HSGAC Hearing Statement: 2020 Census: Examining Cost Overruns, Information Security, and Accuracy
WASHINGTON—Today, U.S. Senator Tom Carper (D-Del.), former chairman and ranking member of the Senate Homeland Security and Governmental Affairs Committee (HSGAC), released the following statement on the committee hearing to examine the 2020 Census.
“As one of the few governmental activities required by the Constitution, the Census is fundamentally important to our nation. It determines the apportionment of seats in Congress, provides data to determine how hundreds of billions of dollars in government funds are distributed and is used by the private sector to drive business decisions. Therefore, we must ensure that the Census is thorough and accurate, and that it meets its mission to count each individual American once at a single residence.
“The 2010 Census was the costliest in history. Operating on an antiquated framework, the total cost of the census ballooned to around $13 billion. Congress soon learned that the multi-billion-dollar cost escalation could be attributed to an accumulation of avoidable management failures within the Census Bureau, which included badly outdated technology and operational inefficiencies. Simply put, we need to make certain that the issues that led to failures and cost overruns in 2010 are addressed, as taxpayers should not have to pick up the tab for them again.
“As we are just years away from the 2020 decennial census, Congress must ensure that the Census Bureau has the operational flexibility, funding and leadership it needs to learn from the failures and cost overruns we saw in 2010 and carry out a successful census in 2020. First and foremost, steady leadership at the bureau’s helm is absolutely critical in reversing the trend of decennial censuses marked by poor planning and escalating costs. Unfortunately, we are starting to see some of the same patterns repeat themselves today as we did in 2010. That’s why I’m happy to see this committee taking a hard look at the Census, and I hope we can continue to hold oversight hearings to ensure that we conduct a thorough and accurate count in 2020.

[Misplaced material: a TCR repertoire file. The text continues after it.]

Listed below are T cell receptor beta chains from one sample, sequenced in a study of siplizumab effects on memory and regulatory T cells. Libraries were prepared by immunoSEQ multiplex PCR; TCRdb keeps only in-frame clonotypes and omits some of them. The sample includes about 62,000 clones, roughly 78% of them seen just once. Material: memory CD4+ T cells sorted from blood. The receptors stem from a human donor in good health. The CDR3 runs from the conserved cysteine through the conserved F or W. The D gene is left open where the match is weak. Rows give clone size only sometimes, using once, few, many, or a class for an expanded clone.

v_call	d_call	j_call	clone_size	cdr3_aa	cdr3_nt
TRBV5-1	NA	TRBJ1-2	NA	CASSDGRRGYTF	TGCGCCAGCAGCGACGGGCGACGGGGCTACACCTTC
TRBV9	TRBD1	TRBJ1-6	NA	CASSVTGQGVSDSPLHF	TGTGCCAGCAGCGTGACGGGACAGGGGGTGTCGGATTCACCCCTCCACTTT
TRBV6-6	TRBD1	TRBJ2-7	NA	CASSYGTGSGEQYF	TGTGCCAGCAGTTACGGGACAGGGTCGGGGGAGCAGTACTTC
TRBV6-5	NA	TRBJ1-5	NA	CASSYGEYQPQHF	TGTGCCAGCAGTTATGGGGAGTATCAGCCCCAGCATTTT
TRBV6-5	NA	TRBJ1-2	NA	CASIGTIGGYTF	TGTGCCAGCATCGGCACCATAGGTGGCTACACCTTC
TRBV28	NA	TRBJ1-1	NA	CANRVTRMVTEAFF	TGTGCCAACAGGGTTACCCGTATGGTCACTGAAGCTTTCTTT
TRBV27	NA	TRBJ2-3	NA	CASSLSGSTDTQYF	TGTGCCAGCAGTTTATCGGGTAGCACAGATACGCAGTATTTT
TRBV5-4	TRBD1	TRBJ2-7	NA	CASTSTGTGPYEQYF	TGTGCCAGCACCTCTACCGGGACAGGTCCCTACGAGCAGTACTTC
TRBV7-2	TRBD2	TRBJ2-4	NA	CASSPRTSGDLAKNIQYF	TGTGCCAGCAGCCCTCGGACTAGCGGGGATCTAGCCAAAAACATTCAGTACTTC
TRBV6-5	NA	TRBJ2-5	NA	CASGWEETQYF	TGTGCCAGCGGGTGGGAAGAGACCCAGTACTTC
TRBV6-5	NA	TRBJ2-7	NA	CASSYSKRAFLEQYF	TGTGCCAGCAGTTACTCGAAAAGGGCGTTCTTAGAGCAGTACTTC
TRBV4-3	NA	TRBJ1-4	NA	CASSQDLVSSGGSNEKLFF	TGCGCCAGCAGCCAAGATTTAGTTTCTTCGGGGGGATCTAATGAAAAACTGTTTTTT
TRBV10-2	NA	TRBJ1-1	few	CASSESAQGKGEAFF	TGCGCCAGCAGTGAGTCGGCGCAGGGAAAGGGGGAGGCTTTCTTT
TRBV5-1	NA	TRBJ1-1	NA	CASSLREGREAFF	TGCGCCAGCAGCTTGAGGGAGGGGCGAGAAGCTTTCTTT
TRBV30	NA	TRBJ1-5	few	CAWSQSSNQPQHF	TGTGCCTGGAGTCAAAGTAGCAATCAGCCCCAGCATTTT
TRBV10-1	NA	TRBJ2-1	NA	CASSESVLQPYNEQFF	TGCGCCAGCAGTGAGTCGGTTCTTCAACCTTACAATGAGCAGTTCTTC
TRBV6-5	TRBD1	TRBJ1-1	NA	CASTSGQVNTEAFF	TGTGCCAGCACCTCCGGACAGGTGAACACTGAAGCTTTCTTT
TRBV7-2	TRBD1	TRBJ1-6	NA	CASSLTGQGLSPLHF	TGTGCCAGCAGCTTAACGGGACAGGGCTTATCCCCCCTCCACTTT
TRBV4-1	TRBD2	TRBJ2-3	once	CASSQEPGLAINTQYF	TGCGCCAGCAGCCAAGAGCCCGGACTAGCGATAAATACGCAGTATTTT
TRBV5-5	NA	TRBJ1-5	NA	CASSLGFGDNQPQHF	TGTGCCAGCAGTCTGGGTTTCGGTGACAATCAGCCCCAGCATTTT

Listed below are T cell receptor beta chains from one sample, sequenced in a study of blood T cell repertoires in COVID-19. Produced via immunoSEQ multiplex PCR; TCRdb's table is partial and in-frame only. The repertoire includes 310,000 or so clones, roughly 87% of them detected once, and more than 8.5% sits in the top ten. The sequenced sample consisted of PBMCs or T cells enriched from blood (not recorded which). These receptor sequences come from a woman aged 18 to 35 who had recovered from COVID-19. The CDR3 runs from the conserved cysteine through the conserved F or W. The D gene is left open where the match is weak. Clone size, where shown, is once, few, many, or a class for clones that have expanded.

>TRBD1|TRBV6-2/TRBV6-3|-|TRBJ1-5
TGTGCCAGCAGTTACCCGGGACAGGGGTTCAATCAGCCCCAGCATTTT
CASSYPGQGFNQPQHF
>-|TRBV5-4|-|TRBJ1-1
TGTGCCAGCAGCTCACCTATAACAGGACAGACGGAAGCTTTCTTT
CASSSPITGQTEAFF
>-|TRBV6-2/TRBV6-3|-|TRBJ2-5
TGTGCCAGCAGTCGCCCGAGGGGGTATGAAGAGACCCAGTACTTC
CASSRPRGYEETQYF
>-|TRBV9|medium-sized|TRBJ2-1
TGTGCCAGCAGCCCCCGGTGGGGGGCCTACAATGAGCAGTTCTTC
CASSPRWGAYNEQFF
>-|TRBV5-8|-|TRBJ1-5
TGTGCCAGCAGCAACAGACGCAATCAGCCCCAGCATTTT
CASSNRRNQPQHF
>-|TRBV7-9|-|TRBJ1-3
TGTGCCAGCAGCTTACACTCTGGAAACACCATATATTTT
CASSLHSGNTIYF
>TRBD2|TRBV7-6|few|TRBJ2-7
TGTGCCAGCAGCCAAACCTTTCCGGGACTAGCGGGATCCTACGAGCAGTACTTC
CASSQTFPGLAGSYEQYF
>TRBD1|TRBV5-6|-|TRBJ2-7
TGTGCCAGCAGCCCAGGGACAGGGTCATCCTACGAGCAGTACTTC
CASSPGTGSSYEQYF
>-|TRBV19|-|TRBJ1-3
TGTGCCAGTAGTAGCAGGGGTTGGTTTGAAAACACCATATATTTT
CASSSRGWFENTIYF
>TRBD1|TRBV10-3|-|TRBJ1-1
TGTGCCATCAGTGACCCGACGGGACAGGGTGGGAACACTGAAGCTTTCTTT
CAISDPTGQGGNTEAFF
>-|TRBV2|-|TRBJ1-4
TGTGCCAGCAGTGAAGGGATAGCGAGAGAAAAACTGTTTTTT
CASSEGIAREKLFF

“Further, it defies common sense that President Trump, a former businessman, has not yet named his nominee for Census Director. The constitutionally-mandated work of the Census is not just vital for policy makers at all levels of government, but also for businesses large and small across our economy. I urge the president to fill the gaping void of leadership at the top of the Census Bureau and work with Congress now to prepare for a modernized, accurate and cost-effective 2020 census.”